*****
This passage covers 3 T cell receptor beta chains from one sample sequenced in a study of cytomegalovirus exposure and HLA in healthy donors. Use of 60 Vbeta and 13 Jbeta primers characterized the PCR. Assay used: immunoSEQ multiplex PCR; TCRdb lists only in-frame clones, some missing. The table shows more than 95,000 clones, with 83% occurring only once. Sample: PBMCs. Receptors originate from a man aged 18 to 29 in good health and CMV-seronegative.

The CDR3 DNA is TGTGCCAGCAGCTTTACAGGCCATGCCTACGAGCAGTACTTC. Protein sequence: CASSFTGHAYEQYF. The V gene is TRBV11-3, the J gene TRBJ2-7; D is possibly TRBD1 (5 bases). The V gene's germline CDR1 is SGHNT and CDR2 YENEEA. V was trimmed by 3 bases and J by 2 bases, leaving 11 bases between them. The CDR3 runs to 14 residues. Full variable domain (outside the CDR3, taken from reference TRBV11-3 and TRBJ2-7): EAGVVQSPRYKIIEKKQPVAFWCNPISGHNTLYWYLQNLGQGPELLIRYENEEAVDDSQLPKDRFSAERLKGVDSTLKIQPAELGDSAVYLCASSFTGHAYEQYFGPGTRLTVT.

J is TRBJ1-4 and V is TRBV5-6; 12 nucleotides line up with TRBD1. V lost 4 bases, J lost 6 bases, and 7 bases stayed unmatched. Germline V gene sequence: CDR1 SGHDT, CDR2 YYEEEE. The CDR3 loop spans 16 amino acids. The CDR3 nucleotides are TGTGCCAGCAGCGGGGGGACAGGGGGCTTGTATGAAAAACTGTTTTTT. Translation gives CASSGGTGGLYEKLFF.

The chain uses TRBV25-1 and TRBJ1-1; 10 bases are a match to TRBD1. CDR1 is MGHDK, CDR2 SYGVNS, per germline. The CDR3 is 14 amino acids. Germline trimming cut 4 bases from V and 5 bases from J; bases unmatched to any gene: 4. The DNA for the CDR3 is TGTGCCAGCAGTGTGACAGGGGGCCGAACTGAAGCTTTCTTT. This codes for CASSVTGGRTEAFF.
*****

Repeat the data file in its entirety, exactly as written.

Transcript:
This passage covers 3 T cell receptor beta chains from one sample sequenced in a study of cytomegalovirus exposure and HLA in healthy donors. Use of 60 Vbeta and 13 Jbeta primers characterized the PCR. Assay used: immunoSEQ multiplex PCR; TCRdb lists only in-frame clones, some missing. The table shows more than 95,000 clones, with 83% occurring only once. Sample: PBMCs. Receptors originate from a man aged 18 to 29 in good health and CMV-seronegative.

The CDR3 DNA is TGTGCCAGCAGCTTTACAGGCCATGCCTACGAGCAGTACTTC. Protein sequence: CASSFTGHAYEQYF. The V gene is TRBV11-3, the J gene TRBJ2-7; D is possibly TRBD1 (5 bases). The V gene's germline CDR1 is SGHNT and CDR2 YENEEA. V was trimmed by 3 bases and J by 2 bases, leaving 11 bases between them. The CDR3 runs to 14 residues. Full variable domain (outside the CDR3, taken from reference TRBV11-3 and TRBJ2-7): EAGVVQSPRYKIIEKKQPVAFWCNPISGHNTLYWYLQNLGQGPELLIRYENEEAVDDSQLPKDRFSAERLKGVDSTLKIQPAELGDSAVYLCASSFTGHAYEQYFGPGTRLTVT.

J is TRBJ1-4 and V is TRBV5-6; 12 nucleotides line up with TRBD1. V lost 4 bases, J lost 6 bases, and 7 bases stayed unmatched. Germline V gene sequence: CDR1 SGHDT, CDR2 YYEEEE. The CDR3 loop spans 16 amino acids. The CDR3 nucleotides are TGTGCCAGCAGCGGGGGGACAGGGGGCTTGTATGAAAAACTGTTTTTT. Translation gives CASSGGTGGLYEKLFF.

The chain uses TRBV25-1 and TRBJ1-1; 10 bases are a match to TRBD1. CDR1 is MGHDK, CDR2 SYGVNS, per germline. The CDR3 is 14 amino acids. Germline trimming cut 4 bases from V and 5 bases from J; bases unmatched to any gene: 4. The DNA for the CDR3 is TGTGCCAGCAGTGTGACAGGGGGCCGAACTGAAGCTTTCTTT. This codes for CASSVTGGRTEAFF.